The Fantastic Accordion Adventure
Zuza Chirt XVI strolled merrily through the concrete wasteland, buildings having turned their backs to her, showing rusted blue dumpsters, solemn gray faces, a smattering of dozing homeless men, and newspaper scraps and plastic bags blowing in the wind. Her hat shivered, nervous in these new surroundings, but she merely raised a comforting hand to the upturned brim, cooing a few soothing noises before continuing her jaunty, curious stroll down the alley. The trash-laden breeze pressed itself against her grey pea coat, and blew tendrils of her short, soft brown hair, making them wave about like tentacles.
The wind brought a plastic bag to her, wrapping it thoughtfully around her foot, which was raised mid-step. Annoyed, she jiggled her foot back and forth, but the bag was stuck fast. Heaving a sigh, she lifted her shoe. "Would you look at that, Hat? People just toss their trash on the street." The purple bowler hat vibrated its agreement against Zuza's head. Once the bag was freed from her foot, the wind snatched back its gift, causing the flimsy plastic bag to dance back and forth, and sing a crinkling song when it brushed the ground. "Though," she digressed, "it is interesting to watch."
She turned her fool's face up to the few, dim stars, dark eyes swiftly panning back and forth. There was something decidedly otter-ish about her features.
Finding nothing in the sky, whatever it had been that she was searching for, Zuza continued walking, the echoes of her soft-soled shoes dying before it could even brush the walls. In counter point to the rhythm of her soft footsteps, she began to hum a little song in the back of her throat, warbling nonsense interspersed with chittering, harmonic rhythms that wove in and out of her footsteps, the song reviving the good mood that the plastic bag had briefly carried off.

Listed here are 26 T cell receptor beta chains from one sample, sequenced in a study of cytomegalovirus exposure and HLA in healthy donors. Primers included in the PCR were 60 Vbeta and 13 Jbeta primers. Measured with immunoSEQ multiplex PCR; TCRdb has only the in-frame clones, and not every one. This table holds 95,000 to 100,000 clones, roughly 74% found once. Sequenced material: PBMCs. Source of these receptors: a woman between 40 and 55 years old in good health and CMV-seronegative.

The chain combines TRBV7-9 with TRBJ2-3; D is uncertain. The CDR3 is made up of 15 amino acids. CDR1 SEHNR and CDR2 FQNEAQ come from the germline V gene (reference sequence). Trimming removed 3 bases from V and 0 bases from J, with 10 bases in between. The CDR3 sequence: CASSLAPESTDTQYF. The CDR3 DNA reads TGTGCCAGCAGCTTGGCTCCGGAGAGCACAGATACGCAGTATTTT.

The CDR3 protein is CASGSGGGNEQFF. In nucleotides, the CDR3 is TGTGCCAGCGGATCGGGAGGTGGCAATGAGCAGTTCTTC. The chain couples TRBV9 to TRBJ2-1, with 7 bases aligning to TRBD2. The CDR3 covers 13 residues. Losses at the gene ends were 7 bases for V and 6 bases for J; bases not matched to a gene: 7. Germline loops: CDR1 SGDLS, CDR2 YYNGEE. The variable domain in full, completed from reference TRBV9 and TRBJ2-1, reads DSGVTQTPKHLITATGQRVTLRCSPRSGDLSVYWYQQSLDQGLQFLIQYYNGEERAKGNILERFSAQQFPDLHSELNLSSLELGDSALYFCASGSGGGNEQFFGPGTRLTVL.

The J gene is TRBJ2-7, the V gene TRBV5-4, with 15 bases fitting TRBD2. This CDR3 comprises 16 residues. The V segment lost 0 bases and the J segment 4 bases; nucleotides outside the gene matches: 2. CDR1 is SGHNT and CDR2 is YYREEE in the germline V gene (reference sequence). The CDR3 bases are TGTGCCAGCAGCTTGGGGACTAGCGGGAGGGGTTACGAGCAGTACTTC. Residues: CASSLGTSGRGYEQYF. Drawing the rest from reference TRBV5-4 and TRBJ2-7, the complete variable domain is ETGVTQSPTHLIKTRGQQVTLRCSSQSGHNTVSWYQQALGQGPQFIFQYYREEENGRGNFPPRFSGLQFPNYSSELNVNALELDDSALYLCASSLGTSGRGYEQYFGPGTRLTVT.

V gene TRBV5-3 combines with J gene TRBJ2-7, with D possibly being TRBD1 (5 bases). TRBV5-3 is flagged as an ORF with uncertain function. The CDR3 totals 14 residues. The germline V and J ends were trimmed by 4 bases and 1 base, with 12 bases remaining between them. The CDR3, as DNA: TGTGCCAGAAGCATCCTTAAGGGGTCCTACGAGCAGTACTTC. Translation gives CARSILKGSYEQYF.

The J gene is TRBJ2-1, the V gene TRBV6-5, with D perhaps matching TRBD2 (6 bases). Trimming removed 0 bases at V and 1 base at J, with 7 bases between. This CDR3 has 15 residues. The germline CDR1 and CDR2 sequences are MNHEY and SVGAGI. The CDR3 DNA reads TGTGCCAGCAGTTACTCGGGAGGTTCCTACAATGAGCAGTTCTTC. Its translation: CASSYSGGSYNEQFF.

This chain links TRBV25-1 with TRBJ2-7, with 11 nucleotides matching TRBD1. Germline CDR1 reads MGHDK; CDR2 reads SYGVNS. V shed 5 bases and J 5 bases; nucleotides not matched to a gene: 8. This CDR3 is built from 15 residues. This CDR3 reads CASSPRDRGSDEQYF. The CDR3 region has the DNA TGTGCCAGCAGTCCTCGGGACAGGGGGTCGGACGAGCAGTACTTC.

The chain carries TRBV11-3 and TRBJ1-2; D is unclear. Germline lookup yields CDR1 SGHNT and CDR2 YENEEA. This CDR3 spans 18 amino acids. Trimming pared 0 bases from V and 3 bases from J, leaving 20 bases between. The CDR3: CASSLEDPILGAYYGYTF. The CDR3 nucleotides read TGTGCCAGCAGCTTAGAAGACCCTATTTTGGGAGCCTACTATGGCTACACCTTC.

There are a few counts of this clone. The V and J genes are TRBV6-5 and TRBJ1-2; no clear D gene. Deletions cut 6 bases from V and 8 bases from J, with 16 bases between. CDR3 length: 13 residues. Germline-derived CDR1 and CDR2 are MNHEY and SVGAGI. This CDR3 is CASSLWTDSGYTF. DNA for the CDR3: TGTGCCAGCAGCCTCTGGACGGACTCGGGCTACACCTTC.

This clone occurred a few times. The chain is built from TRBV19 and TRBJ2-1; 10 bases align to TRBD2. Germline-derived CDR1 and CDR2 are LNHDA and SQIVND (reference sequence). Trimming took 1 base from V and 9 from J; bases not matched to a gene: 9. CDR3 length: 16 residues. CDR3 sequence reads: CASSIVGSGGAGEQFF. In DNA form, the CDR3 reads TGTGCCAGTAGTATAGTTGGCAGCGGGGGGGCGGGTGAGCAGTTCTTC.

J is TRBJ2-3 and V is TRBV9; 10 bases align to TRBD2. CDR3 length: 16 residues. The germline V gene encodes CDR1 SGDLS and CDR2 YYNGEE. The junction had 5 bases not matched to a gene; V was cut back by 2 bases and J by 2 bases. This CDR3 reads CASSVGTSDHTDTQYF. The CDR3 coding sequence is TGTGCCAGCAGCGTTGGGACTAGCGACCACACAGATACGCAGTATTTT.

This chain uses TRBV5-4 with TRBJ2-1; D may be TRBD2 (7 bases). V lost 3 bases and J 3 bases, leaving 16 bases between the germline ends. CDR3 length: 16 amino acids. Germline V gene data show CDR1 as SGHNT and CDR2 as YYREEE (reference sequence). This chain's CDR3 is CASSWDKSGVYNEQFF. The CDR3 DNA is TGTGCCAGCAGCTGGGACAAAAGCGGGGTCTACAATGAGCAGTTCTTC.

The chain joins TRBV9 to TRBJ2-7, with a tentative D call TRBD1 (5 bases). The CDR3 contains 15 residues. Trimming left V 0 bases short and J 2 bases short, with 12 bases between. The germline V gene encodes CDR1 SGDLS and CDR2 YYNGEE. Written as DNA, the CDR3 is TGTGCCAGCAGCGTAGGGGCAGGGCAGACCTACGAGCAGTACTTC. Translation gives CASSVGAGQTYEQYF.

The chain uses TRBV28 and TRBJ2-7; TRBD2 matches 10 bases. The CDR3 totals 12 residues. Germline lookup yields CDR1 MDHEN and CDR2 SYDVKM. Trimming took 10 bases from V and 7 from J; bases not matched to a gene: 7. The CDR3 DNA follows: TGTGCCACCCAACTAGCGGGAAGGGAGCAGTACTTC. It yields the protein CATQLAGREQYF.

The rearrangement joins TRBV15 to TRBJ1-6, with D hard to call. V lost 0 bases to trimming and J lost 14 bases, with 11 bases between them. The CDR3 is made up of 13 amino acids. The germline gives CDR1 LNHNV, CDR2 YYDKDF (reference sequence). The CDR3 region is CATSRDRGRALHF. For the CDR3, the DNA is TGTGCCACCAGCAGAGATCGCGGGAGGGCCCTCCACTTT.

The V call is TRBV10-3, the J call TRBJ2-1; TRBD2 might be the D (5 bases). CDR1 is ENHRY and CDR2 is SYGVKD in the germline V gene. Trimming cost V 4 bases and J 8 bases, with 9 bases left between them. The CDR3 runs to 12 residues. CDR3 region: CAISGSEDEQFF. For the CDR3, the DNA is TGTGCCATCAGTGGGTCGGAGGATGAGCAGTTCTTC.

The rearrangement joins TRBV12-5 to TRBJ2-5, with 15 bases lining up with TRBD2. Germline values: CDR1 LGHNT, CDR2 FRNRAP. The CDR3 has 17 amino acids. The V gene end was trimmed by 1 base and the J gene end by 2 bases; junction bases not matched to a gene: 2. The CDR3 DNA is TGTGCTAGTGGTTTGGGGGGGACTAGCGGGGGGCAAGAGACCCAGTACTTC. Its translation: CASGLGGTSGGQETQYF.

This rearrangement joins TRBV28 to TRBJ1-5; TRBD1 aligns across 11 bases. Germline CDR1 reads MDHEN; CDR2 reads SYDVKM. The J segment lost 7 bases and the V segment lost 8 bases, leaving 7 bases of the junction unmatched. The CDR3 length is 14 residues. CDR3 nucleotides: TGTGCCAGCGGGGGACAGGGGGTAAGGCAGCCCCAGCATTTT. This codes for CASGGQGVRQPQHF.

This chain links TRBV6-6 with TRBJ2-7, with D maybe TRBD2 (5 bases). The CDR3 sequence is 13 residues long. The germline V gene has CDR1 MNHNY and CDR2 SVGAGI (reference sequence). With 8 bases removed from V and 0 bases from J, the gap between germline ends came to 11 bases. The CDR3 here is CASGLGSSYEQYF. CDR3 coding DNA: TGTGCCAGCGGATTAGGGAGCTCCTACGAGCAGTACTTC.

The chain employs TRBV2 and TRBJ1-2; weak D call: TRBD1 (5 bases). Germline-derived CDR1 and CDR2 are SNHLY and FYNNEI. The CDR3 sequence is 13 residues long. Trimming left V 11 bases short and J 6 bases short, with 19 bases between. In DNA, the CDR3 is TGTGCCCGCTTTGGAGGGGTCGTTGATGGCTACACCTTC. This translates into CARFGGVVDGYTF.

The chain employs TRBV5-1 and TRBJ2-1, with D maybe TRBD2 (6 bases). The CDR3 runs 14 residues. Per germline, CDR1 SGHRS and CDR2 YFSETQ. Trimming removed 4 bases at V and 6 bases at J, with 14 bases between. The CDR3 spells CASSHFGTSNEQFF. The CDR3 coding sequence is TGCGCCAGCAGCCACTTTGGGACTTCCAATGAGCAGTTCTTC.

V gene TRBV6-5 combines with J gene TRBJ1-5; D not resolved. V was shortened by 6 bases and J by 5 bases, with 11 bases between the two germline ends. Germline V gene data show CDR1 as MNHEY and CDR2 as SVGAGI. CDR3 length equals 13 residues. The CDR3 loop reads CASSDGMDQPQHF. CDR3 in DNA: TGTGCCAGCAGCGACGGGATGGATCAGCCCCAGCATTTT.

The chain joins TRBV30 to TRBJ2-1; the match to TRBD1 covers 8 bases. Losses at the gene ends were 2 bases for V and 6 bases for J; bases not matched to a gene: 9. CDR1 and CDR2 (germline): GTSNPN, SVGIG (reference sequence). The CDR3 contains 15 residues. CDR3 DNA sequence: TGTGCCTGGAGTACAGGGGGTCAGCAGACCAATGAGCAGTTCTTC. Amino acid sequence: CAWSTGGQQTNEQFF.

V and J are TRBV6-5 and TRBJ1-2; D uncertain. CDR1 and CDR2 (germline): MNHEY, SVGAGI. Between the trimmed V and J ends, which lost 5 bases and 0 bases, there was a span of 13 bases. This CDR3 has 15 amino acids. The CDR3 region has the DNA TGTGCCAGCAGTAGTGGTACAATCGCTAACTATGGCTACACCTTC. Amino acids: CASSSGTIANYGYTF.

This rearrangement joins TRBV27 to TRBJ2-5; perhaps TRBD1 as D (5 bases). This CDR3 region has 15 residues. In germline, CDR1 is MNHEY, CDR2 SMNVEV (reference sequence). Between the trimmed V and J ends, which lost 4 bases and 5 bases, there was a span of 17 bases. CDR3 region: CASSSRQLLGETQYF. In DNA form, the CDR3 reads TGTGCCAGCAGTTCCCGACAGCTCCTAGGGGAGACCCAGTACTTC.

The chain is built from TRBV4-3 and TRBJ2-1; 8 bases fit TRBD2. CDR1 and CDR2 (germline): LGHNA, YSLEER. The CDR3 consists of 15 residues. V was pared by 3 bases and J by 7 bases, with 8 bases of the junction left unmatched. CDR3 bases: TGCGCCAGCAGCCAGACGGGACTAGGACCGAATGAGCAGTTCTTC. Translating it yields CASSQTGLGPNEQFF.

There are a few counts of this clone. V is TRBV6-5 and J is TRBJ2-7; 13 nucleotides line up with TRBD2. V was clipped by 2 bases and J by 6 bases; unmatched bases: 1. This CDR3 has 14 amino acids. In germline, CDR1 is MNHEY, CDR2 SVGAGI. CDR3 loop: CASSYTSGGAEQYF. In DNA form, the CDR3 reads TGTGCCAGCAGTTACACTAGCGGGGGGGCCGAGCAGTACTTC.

She then added a whistle to the melody, mixing it in with the hum and chitter in a weird sort of beatbox. As she marched to the carrying tune of her music, legs stepping high with her knees at right angles, the shadow she cast upon the wall began to shrink. The back bent forward, limbs retreated. The form upon the wall fell down onto four small legs, waddling its long, lithe form across the concrete building, tail swinging back and forth, still in tempo.
In the alley, the girl had vanished. There was only a softly brown animal, legs waddling in step to a tune that was now largely chattered, clicked and chirped. The hind legs of the animal went right-left, right-left comically. The stone walls peered down, probably wondering where the girl had gone, watching the progress of the grinning otter in the tiny purple hat that had taken her place. The animal snuffled at some crumpled-up newspapers that skittered along the alley, startled a confused homeless man as it investigated his foot, and eventually abandoned its marching waddle for the more fluid, undulating run standard to its kind.
It skirted the foot of a red-brick wall, still humming to itself, dodged around an impressive wad of gum adhered to the ground, and shoved its head into a cranny-nook where some bricks had become dislodged, and slithered in—an odd occurrence, for the space was much too small for its entire body.